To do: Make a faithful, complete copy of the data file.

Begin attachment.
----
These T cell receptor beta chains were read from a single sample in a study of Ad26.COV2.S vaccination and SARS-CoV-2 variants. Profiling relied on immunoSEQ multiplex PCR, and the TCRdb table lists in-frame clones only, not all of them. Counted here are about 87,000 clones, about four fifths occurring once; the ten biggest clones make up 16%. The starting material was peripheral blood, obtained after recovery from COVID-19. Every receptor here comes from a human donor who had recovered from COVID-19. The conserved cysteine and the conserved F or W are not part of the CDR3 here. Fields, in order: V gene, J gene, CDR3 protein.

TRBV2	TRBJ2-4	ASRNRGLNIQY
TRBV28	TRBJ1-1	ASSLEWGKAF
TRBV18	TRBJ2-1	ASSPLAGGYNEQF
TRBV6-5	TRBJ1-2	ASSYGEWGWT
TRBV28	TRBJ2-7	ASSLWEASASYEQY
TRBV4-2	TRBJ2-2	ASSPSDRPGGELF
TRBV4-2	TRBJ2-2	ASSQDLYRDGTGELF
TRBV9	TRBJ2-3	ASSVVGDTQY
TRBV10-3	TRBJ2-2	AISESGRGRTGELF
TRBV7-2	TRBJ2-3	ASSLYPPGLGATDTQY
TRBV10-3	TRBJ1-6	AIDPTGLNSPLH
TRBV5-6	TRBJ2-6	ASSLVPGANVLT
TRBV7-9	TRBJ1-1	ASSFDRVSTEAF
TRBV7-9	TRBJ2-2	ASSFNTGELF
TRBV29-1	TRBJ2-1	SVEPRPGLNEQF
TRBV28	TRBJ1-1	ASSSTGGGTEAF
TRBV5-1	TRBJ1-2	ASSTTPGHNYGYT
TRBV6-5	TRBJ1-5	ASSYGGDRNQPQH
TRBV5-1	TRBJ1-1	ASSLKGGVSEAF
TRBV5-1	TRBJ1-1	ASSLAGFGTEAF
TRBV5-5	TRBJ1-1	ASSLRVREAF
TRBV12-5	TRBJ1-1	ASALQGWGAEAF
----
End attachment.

These T cell receptor beta chains were read from a single sample in a study of Ad26.COV2.S vaccination and SARS-CoV-2 variants. Profiling relied on immunoSEQ multiplex PCR, and the TCRdb table lists in-frame clones only, not all of them. Counted here are about 87,000 clones, about four fifths occurring once; the ten biggest clones make up 16%. The starting material was peripheral blood, obtained after recovery from COVID-19. Every receptor here comes from a human donor who had recovered from COVID-19. The conserved cysteine and the conserved F or W are not part of the CDR3 here. Fields, in order: V gene, J gene, CDR3 protein.

TRBV2	TRBJ2-4	ASRNRGLNIQY
TRBV28	TRBJ1-1	ASSLEWGKAF
TRBV18	TRBJ2-1	ASSPLAGGYNEQF
TRBV6-5	TRBJ1-2	ASSYGEWGWT
TRBV28	TRBJ2-7	ASSLWEASASYEQY
TRBV4-2	TRBJ2-2	ASSPSDRPGGELF
TRBV4-2	TRBJ2-2	ASSQDLYRDGTGELF
TRBV9	TRBJ2-3	ASSVVGDTQY
TRBV10-3	TRBJ2-2	AISESGRGRTGELF
TRBV7-2	TRBJ2-3	ASSLYPPGLGATDTQY
TRBV10-3	TRBJ1-6	AIDPTGLNSPLH
TRBV5-6	TRBJ2-6	ASSLVPGANVLT
TRBV7-9	TRBJ1-1	ASSFDRVSTEAF
TRBV7-9	TRBJ2-2	ASSFNTGELF
TRBV29-1	TRBJ2-1	SVEPRPGLNEQF
TRBV28	TRBJ1-1	ASSSTGGGTEAF
TRBV5-1	TRBJ1-2	ASSTTPGHNYGYT
TRBV6-5	TRBJ1-5	ASSYGGDRNQPQH
TRBV5-1	TRBJ1-1	ASSLKGGVSEAF
TRBV5-1	TRBJ1-1	ASSLAGFGTEAF
TRBV5-5	TRBJ1-1	ASSLRVREAF
TRBV12-5	TRBJ1-1	ASALQGWGAEAF